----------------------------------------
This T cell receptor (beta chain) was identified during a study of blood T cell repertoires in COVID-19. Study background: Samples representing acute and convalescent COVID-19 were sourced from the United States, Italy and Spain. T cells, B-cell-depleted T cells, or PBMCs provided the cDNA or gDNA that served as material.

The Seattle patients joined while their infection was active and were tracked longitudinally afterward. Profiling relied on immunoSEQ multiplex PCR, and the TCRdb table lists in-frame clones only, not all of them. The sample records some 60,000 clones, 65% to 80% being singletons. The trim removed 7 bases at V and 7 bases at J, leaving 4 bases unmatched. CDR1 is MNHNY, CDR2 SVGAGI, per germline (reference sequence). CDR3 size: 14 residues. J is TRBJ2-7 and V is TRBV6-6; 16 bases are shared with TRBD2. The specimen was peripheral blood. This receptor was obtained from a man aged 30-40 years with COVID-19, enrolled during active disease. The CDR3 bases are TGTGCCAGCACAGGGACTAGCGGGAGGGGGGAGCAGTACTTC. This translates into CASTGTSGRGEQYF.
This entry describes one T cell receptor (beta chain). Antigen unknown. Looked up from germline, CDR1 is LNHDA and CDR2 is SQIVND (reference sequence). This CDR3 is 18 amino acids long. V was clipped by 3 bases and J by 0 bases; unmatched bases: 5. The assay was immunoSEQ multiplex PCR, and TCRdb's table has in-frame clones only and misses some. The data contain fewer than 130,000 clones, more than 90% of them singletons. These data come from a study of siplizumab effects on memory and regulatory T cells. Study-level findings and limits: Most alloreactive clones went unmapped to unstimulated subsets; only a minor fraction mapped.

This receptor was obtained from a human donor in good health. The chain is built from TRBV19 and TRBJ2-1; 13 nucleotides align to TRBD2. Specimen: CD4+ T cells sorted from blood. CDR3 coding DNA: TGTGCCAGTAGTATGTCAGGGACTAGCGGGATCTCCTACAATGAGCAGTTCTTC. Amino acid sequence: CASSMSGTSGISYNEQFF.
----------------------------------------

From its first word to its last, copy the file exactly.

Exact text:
This T cell receptor (beta chain) was identified during a study of blood T cell repertoires in COVID-19. Study background: Samples representing acute and convalescent COVID-19 were sourced from the United States, Italy and Spain. T cells, B-cell-depleted T cells, or PBMCs provided the cDNA or gDNA that served as material.

The Seattle patients joined while their infection was active and were tracked longitudinally afterward. Profiling relied on immunoSEQ multiplex PCR, and the TCRdb table lists in-frame clones only, not all of them. The sample records some 60,000 clones, 65% to 80% being singletons. The trim removed 7 bases at V and 7 bases at J, leaving 4 bases unmatched. CDR1 is MNHNY, CDR2 SVGAGI, per germline (reference sequence). CDR3 size: 14 residues. J is TRBJ2-7 and V is TRBV6-6; 16 bases are shared with TRBD2. The specimen was peripheral blood. This receptor was obtained from a man aged 30-40 years with COVID-19, enrolled during active disease. The CDR3 bases are TGTGCCAGCACAGGGACTAGCGGGAGGGGGGAGCAGTACTTC. This translates into CASTGTSGRGEQYF.
This entry describes one T cell receptor (beta chain). Antigen unknown. Looked up from germline, CDR1 is LNHDA and CDR2 is SQIVND (reference sequence). This CDR3 is 18 amino acids long. V was clipped by 3 bases and J by 0 bases; unmatched bases: 5. The assay was immunoSEQ multiplex PCR, and TCRdb's table has in-frame clones only and misses some. The data contain fewer than 130,000 clones, more than 90% of them singletons. These data come from a study of siplizumab effects on memory and regulatory T cells. Study-level findings and limits: Most alloreactive clones went unmapped to unstimulated subsets; only a minor fraction mapped.

This receptor was obtained from a human donor in good health. The chain is built from TRBV19 and TRBJ2-1; 13 nucleotides align to TRBD2. Specimen: CD4+ T cells sorted from blood. CDR3 coding DNA: TGTGCCAGTAGTATGTCAGGGACTAGCGGGATCTCCTACAATGAGCAGTTCTTC. Amino acid sequence: CASSMSGTSGISYNEQFF.